Nereus (underwater vehicle)
|Owner:||Woods Hole Oceanographic Institution (WHOI)|
|Homeport:||Woods Hole, Massachusetts, United States|
|Type:||remotely operated underwater vehicle|
|Installed power:||electrical (rechargeable Lithium-ion batteries)|
|Test depth:||10902 meters|
|side-scan sonar & LED search lights|
Nereus is a hybrid autonomous underwater vehicle (HROV, a type of remotely operated underwater vehicle) built by the Woods Hole Oceanographic Institution (WHOI). Constructed as a research vehicle to operate at depths of up to 36,000 feet (11,000 m), it was designed to explore Challenger Deep, the deepest surveyed point in the global ocean. Nereus, named for Greek sea titan Nereus (who has a man's torso and a fish-tail) through a nationwide contest of high school and college students, began its deep sea voyage to Challenger Deep in May 2009 and reached the bottom on May 31, 2009.
On this dive the Nereus reached a depth of 35,768 feet (10,902 m), making the Nereus the world's second deepest-diving vehicle currently in operation, and the first since 1998 to explore the Mariana Trench, the deepest part of the ocean known.
Being a hybrid ROV means that the vehicle can operate untethered or tethered with a thin optic fiber cable and operated by pilots aboard the ship. The latter enables it to make deep dives while being highly maneuverable. The optic fiber tether has the approximate diameter of a human hair, and can bear only 4 kilograms (8.8 pounds). It is made up of a thin layer of plastic surrounding a slender glass fiber core. The vehicle carries approximately 40 kilometers (25 mi) of cable wound in two small canisters that play out the fiber as the vehicle descends. This slim tether is smaller, lighter, and more cost effective than cable.
Nereus weighs approximately 3 tons in air and is about 4.25 meters (14 feet) long and 2.3 meters (8 feet) wide. Approximately 2,000 lithium-ion batteries provide its power. The vehicle makes use of precisely designed ceramic spheres rather than the much heavier syntactic foam that is typically used for submersible vehicles. Each hull contains between 700 and 800 9-cm (3.5-inch) hollow spheres that are specifically designed to handle intense pressure. Nereus has a lightweight robotic manipulator arm to conduct the sample collecting that operates hydraulically and is able to perform under intense pressure.
As an alternative to the tether, the Nereus can be switched to a free-swimming mode and operated as an autonomous vehicle to survey the ocean floor. In designing the vehicle, the design team relied on previous experience in developing autonomous underwater vehicles (AUVs) and tethered robots to build a hybrid vehicle that could both fly like an aircraft to explore large areas of the ocean floor, but would be easily converted into a remotely operated vehicle (ROV) able to hover over the small areas to conduct experiments or collect samples of rocks and sea life.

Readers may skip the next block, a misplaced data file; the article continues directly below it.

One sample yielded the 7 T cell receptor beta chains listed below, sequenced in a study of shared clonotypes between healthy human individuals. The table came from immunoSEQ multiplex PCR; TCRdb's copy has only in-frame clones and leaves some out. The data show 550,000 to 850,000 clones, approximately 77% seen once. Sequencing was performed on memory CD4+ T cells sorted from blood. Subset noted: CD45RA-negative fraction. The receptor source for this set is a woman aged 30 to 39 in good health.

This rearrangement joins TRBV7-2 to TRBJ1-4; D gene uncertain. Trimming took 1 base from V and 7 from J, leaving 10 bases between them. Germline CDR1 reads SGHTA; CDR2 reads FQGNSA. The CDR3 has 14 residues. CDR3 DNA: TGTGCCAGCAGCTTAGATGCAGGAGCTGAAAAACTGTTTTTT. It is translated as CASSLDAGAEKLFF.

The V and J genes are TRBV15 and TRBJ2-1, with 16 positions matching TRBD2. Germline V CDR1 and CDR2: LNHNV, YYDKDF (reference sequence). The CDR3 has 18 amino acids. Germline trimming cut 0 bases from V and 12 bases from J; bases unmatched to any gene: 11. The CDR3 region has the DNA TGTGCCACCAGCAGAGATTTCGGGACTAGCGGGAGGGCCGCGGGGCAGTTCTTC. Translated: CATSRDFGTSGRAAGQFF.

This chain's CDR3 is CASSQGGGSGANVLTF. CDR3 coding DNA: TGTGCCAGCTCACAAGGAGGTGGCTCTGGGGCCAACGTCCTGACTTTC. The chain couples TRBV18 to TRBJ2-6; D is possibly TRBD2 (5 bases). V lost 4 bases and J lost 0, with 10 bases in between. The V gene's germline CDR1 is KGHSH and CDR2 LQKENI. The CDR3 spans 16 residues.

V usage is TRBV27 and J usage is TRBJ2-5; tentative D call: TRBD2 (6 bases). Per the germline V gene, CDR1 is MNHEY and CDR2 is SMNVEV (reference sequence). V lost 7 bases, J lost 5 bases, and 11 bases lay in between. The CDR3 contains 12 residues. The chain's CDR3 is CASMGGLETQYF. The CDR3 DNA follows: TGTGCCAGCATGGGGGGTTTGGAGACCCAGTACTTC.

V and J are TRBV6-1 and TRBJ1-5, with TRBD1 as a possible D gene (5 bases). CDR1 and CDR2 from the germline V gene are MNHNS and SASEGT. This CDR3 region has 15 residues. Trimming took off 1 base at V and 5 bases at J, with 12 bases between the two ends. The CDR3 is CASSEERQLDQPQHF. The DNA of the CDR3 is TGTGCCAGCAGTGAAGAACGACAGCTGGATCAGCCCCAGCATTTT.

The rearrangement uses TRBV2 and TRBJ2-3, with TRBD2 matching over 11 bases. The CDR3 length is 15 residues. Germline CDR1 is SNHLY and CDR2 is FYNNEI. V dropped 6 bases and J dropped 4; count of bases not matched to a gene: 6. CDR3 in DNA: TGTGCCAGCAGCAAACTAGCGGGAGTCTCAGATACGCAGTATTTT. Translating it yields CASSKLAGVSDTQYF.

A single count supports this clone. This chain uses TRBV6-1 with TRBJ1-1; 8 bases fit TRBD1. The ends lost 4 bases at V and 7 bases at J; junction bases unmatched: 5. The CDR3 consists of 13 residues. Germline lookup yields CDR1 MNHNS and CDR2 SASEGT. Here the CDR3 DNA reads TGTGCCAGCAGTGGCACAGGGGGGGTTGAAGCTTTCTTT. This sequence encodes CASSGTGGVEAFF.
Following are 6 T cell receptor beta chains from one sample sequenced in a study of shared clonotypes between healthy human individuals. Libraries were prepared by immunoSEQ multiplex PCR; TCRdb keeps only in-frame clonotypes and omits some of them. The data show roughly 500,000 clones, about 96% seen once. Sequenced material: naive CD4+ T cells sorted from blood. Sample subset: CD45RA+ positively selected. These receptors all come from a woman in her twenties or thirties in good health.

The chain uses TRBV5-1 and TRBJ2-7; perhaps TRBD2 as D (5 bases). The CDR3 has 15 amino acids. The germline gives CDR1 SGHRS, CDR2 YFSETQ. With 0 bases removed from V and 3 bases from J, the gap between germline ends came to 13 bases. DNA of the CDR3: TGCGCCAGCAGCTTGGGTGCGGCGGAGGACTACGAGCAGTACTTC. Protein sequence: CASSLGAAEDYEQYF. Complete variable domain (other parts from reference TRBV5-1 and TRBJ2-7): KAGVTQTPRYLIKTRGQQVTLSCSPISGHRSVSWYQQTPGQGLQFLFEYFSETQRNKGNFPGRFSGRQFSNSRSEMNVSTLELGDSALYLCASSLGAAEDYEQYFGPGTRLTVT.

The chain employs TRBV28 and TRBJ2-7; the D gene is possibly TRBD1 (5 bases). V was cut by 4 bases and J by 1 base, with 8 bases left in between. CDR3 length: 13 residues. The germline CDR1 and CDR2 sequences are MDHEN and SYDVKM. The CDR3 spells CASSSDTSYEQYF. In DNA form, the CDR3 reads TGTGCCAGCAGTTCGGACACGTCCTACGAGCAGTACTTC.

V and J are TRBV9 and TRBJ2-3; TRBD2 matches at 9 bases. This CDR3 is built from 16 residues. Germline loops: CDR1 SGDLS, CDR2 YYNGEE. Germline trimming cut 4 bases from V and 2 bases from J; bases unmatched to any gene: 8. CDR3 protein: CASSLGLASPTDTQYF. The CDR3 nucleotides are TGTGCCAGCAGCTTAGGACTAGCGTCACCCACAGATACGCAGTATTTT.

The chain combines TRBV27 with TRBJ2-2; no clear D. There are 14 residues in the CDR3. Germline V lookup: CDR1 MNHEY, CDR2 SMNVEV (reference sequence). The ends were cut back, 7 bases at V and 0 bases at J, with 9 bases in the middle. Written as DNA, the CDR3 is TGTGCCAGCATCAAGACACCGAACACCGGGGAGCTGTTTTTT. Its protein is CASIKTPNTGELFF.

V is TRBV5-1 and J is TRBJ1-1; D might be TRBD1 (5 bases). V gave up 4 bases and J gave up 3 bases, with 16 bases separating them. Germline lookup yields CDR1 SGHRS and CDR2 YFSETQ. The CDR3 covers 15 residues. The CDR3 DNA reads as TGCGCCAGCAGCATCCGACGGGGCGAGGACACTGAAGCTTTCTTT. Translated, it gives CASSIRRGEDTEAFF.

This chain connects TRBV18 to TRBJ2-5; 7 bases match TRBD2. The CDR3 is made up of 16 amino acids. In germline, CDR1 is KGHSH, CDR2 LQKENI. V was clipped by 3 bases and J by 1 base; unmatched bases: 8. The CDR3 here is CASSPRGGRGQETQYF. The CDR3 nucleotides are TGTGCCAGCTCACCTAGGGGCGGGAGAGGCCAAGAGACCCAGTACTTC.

The Challenger Deep is located in the Western Pacific Ocean near the island of Guam in the Mariana Trench, the deepest known part of an ocean on earth, and the deepest known location on earth. The May 2009 dive by the Nereus achieved a depth of 10,902 meters (6.8 miles), making it the world's deepest-diving vehicle currently in operation, and the first since 1998 to explore the Mariana Trench. To accomplish this dive, the vehicle had to sustain pressures over 1,000 times the atmospheric pressure at the Earth's surface. It hovered over the trench for more than 10 hours and sent back live video to the mother ship.
Nereus is the third vehicle in the world to reach the bottom of the Pacific Ocean's Challenger Deep. The first was the manned Bathyscaphe Trieste, which carried U.S. Navy Lieutenant Don Walsh and Swiss engineer Jacques Piccard and made the voyage on January 23, 1960. This has been the only manned voyage to the Challenger Deep until 2012. The Nereus dive aimed for the same spot. On 24 March 1995 a Japanese robotic deep-sea probe called Kaikō made the first unmanned trip to the Challenger Deep.
Once at the bottom, Nereus collected liquid and rock specimens. Patricia Fryer, co-chief scientist of the expedition, said the following about the samples.
"We want to know how all of this relates to subduction around the globe, changes in the chemistry of the ocean in general and, therefore, potential effects those changes may have on ocean-atmosphere interactions and things like global climate change."
The Mariana Trench is part of the Pacific Ring of Fire, a 25,000 mile area that is the location of most of the volcanic eruptions and earthquakes in the world and is the boundary between two tectonic plates. Here, the Pacific Plate is subducted under the Mariana Plate. It is hoped that the Nereus missions will provide valuable information about plate tectonics. The principal developer of the Nereus, Andy Bowen of the Woods Hole Oceanographic Institution said, "The trenches are virtually unexplored, and I am absolutely certain Nereus will enable new discoveries. I believe it marks the start of a new era in ocean exploration." He described the achievement of the Nereus in diving to such an extreme ocean depth as "the pinnacle of technical challenges".
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